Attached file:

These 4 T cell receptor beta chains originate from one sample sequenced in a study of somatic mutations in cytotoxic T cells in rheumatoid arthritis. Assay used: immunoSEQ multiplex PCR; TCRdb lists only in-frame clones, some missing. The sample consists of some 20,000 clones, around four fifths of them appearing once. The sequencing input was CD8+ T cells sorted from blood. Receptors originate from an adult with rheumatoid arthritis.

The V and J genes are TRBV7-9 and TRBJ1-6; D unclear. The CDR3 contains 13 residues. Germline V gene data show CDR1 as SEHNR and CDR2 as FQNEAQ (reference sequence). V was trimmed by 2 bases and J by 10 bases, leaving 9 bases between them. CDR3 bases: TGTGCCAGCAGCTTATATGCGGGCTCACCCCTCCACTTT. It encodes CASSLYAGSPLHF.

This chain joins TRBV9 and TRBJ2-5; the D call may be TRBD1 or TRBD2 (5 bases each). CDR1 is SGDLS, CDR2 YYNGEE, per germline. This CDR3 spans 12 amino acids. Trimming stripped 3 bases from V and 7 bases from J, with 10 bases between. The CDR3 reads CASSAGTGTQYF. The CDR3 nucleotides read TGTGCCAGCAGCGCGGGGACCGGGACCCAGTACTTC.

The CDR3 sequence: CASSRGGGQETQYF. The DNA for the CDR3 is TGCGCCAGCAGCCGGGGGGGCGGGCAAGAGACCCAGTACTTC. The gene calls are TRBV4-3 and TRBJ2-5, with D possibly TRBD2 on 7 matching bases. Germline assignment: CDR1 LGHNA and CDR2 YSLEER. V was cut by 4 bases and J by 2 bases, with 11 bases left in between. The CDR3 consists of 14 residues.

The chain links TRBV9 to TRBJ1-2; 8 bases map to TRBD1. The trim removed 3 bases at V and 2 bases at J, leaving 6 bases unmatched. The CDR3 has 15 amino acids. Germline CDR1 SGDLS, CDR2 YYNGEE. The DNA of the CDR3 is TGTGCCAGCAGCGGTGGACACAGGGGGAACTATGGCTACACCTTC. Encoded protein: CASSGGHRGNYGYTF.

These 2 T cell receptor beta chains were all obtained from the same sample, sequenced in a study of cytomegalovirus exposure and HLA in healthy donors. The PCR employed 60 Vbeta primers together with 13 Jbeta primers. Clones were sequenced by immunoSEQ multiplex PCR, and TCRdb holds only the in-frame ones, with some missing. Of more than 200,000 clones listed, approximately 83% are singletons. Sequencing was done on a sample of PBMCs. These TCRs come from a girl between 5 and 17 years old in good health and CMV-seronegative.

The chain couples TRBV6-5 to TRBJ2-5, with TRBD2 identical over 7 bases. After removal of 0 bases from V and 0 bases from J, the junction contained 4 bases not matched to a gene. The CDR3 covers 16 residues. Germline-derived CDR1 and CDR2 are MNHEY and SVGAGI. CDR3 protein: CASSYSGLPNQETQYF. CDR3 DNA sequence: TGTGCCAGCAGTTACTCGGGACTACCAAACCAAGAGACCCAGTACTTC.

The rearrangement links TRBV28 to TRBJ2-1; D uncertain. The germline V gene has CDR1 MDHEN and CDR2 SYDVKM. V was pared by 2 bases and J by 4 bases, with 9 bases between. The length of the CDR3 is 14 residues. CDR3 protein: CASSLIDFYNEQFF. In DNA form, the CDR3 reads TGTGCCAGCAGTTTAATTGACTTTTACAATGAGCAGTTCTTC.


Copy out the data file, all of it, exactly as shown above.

These 4 T cell receptor beta chains originate from one sample sequenced in a study of somatic mutations in cytotoxic T cells in rheumatoid arthritis. Assay used: immunoSEQ multiplex PCR; TCRdb lists only in-frame clones, some missing. The sample consists of some 20,000 clones, around four fifths of them appearing once. The sequencing input was CD8+ T cells sorted from blood. Receptors originate from an adult with rheumatoid arthritis.

The V and J genes are TRBV7-9 and TRBJ1-6; D unclear. The CDR3 contains 13 residues. Germline V gene data show CDR1 as SEHNR and CDR2 as FQNEAQ (reference sequence). V was trimmed by 2 bases and J by 10 bases, leaving 9 bases between them. CDR3 bases: TGTGCCAGCAGCTTATATGCGGGCTCACCCCTCCACTTT. It encodes CASSLYAGSPLHF.

This chain joins TRBV9 and TRBJ2-5; the D call may be TRBD1 or TRBD2 (5 bases each). CDR1 is SGDLS, CDR2 YYNGEE, per germline. This CDR3 spans 12 amino acids. Trimming stripped 3 bases from V and 7 bases from J, with 10 bases between. The CDR3 reads CASSAGTGTQYF. The CDR3 nucleotides read TGTGCCAGCAGCGCGGGGACCGGGACCCAGTACTTC.

The CDR3 sequence: CASSRGGGQETQYF. The DNA for the CDR3 is TGCGCCAGCAGCCGGGGGGGCGGGCAAGAGACCCAGTACTTC. The gene calls are TRBV4-3 and TRBJ2-5, with D possibly TRBD2 on 7 matching bases. Germline assignment: CDR1 LGHNA and CDR2 YSLEER. V was cut by 4 bases and J by 2 bases, with 11 bases left in between. The CDR3 consists of 14 residues.

The chain links TRBV9 to TRBJ1-2; 8 bases map to TRBD1. The trim removed 3 bases at V and 2 bases at J, leaving 6 bases unmatched. The CDR3 has 15 amino acids. Germline CDR1 SGDLS, CDR2 YYNGEE. The DNA of the CDR3 is TGTGCCAGCAGCGGTGGACACAGGGGGAACTATGGCTACACCTTC. Encoded protein: CASSGGHRGNYGYTF.

These 2 T cell receptor beta chains were all obtained from the same sample, sequenced in a study of cytomegalovirus exposure and HLA in healthy donors. The PCR employed 60 Vbeta primers together with 13 Jbeta primers. Clones were sequenced by immunoSEQ multiplex PCR, and TCRdb holds only the in-frame ones, with some missing. Of more than 200,000 clones listed, approximately 83% are singletons. Sequencing was done on a sample of PBMCs. These TCRs come from a girl between 5 and 17 years old in good health and CMV-seronegative.

The chain couples TRBV6-5 to TRBJ2-5, with TRBD2 identical over 7 bases. After removal of 0 bases from V and 0 bases from J, the junction contained 4 bases not matched to a gene. The CDR3 covers 16 residues. Germline-derived CDR1 and CDR2 are MNHEY and SVGAGI. CDR3 protein: CASSYSGLPNQETQYF. CDR3 DNA sequence: TGTGCCAGCAGTTACTCGGGACTACCAAACCAAGAGACCCAGTACTTC.

The rearrangement links TRBV28 to TRBJ2-1; D uncertain. The germline V gene has CDR1 MDHEN and CDR2 SYDVKM. V was pared by 2 bases and J by 4 bases, with 9 bases between. The length of the CDR3 is 14 residues. CDR3 protein: CASSLIDFYNEQFF. In DNA form, the CDR3 reads TGTGCCAGCAGTTTAATTGACTTTTACAATGAGCAGTTCTTC.